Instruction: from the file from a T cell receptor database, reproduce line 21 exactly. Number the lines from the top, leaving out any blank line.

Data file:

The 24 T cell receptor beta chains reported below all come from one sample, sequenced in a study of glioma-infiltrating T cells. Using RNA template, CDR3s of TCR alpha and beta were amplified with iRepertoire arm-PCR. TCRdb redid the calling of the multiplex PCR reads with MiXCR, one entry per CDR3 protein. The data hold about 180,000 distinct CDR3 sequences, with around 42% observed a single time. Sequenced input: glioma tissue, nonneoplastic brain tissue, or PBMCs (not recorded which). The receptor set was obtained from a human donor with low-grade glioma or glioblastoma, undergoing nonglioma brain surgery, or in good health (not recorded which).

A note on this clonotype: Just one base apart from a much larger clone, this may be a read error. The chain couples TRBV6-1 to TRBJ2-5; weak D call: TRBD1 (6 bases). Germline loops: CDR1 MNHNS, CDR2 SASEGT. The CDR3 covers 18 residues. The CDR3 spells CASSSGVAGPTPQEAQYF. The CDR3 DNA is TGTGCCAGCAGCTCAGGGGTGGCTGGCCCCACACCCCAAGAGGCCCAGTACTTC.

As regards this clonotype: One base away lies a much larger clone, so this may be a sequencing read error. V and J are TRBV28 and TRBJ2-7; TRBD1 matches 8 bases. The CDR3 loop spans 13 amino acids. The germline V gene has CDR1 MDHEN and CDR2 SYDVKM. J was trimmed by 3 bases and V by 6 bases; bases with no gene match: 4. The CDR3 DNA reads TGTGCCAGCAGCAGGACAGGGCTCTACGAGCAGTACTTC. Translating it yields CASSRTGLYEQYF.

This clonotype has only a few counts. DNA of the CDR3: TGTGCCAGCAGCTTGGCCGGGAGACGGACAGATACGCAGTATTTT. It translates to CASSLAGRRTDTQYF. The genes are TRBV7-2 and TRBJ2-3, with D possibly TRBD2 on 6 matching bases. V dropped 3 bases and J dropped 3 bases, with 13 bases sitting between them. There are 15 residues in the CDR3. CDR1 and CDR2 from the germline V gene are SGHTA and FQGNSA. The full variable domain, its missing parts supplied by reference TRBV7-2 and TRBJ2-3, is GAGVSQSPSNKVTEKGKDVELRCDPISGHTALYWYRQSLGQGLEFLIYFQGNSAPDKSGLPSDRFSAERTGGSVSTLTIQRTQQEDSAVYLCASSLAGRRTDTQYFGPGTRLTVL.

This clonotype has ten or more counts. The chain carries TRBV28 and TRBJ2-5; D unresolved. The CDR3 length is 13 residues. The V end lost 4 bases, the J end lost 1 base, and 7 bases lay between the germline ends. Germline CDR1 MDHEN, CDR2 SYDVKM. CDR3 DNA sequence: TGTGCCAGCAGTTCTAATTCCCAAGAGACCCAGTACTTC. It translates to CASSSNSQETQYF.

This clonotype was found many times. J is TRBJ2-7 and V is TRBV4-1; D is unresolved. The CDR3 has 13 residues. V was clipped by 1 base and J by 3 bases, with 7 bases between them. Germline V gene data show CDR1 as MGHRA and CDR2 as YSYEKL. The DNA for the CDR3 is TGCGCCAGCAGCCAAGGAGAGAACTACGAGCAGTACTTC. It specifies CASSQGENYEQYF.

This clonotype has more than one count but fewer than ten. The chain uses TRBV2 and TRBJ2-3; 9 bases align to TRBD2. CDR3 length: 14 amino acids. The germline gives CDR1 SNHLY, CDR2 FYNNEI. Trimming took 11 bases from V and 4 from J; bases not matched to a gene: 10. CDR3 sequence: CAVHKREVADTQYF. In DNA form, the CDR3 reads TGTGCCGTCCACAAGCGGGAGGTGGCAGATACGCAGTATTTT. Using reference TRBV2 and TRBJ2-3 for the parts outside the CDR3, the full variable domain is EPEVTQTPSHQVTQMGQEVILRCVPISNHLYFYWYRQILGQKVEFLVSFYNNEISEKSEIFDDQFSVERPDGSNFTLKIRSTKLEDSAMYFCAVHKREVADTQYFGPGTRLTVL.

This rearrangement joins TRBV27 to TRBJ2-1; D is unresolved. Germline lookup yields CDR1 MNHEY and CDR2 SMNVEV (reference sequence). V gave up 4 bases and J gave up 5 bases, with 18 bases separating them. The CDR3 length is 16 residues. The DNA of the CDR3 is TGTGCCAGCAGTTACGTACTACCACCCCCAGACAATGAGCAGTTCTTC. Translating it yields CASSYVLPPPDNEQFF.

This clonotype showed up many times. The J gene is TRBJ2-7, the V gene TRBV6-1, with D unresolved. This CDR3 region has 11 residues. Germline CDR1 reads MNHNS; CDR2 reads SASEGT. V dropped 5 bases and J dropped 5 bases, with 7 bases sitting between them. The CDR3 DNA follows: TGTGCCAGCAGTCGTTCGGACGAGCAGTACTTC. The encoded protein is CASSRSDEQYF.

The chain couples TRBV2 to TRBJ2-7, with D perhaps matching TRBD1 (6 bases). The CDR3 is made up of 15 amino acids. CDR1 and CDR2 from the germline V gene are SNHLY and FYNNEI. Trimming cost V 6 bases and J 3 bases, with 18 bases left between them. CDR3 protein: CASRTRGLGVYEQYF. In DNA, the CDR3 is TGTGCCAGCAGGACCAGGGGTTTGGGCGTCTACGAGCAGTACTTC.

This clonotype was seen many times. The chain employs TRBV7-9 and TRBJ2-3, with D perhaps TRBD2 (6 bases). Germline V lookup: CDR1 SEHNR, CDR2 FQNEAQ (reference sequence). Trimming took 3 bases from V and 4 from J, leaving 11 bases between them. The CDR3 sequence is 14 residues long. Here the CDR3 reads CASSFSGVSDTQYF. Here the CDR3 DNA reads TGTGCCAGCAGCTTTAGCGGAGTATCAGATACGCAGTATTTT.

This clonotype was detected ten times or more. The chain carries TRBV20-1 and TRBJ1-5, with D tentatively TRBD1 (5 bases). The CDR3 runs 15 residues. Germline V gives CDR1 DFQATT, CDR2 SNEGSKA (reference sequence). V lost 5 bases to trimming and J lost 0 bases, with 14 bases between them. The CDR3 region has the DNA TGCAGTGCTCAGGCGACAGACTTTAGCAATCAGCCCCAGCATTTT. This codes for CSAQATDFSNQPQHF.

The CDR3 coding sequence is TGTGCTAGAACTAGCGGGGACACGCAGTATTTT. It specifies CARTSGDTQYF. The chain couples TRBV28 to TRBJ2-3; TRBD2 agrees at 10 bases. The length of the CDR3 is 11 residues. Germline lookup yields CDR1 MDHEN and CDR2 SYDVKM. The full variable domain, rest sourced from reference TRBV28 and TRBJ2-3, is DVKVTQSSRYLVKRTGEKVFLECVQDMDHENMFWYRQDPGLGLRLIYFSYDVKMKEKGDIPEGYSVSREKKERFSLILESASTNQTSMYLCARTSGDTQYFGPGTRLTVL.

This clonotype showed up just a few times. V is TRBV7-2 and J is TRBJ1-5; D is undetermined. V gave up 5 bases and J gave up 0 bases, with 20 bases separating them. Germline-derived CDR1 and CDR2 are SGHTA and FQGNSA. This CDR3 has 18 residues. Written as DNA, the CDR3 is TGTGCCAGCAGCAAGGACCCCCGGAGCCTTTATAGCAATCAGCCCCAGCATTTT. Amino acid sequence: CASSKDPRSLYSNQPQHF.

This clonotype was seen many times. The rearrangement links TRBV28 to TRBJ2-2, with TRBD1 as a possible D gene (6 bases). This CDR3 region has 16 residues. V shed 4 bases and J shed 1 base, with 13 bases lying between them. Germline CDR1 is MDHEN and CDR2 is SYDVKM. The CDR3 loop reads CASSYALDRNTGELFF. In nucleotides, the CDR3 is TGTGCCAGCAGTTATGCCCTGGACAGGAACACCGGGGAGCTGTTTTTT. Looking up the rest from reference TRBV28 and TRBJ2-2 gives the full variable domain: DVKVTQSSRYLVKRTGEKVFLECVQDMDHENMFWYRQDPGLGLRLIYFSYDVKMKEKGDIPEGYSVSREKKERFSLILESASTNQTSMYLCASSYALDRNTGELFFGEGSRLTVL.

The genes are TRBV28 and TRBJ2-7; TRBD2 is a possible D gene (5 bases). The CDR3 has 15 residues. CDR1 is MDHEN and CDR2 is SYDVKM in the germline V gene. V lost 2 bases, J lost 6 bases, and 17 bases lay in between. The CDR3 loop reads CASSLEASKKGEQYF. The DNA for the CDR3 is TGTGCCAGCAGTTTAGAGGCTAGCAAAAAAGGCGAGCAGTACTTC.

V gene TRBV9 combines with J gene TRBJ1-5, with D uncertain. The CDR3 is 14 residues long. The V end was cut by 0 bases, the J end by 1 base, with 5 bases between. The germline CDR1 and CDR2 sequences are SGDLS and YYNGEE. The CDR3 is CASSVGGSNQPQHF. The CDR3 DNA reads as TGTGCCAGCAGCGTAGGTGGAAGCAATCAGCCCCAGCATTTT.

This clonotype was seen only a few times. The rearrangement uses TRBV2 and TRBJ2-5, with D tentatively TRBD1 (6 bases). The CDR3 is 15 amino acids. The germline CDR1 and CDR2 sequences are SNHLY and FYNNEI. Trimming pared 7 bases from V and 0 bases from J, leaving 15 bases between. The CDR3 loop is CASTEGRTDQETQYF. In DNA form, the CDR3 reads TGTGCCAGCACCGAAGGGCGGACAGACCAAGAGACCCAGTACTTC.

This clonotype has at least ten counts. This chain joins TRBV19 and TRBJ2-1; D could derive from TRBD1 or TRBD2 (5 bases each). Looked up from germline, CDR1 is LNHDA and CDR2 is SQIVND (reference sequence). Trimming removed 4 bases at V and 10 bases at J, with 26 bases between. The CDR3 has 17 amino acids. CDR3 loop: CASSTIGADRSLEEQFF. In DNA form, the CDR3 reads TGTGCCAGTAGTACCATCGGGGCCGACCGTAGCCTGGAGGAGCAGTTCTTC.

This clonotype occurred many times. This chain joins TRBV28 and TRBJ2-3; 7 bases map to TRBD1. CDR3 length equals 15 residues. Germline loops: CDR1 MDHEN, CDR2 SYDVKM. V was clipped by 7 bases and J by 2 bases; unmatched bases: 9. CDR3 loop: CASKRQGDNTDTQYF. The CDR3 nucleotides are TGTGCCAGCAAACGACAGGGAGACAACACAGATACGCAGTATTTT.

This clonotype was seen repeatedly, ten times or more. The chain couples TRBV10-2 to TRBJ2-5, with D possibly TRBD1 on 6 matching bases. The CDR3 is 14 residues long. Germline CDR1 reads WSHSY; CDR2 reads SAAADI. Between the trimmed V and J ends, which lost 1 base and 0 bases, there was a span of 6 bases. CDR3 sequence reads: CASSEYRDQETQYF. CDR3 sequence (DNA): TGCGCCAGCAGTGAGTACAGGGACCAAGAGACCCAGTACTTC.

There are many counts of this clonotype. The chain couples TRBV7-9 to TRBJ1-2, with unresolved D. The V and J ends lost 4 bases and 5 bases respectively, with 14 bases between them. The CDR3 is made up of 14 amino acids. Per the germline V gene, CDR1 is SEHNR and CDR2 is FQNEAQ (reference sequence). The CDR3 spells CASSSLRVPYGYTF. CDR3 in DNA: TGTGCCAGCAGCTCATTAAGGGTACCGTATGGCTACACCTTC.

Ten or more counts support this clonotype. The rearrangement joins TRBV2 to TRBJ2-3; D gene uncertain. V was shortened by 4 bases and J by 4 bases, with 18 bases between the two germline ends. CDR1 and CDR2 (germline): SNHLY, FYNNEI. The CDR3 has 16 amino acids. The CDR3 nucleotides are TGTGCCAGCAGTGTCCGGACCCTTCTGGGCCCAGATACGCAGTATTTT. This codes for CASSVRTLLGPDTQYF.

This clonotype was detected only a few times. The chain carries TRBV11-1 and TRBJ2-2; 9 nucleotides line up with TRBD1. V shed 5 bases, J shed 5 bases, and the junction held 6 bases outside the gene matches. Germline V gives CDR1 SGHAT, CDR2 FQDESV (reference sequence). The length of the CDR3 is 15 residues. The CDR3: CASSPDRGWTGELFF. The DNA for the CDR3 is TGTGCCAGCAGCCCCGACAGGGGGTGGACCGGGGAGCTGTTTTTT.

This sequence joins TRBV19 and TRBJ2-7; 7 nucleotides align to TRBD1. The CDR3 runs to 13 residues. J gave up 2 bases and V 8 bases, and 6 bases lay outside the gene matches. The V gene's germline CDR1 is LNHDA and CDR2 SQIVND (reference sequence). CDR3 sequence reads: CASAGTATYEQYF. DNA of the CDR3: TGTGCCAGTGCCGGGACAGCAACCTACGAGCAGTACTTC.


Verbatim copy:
This clonotype was seen repeatedly, ten times or more. The chain couples TRBV10-2 to TRBJ2-5, with D possibly TRBD1 on 6 matching bases. The CDR3 is 14 residues long. Germline CDR1 reads WSHSY; CDR2 reads SAAADI. Between the trimmed V and J ends, which lost 1 base and 0 bases, there was a span of 6 bases. CDR3 sequence reads: CASSEYRDQETQYF. CDR3 sequence (DNA): TGCGCCAGCAGTGAGTACAGGGACCAAGAGACCCAGTACTTC.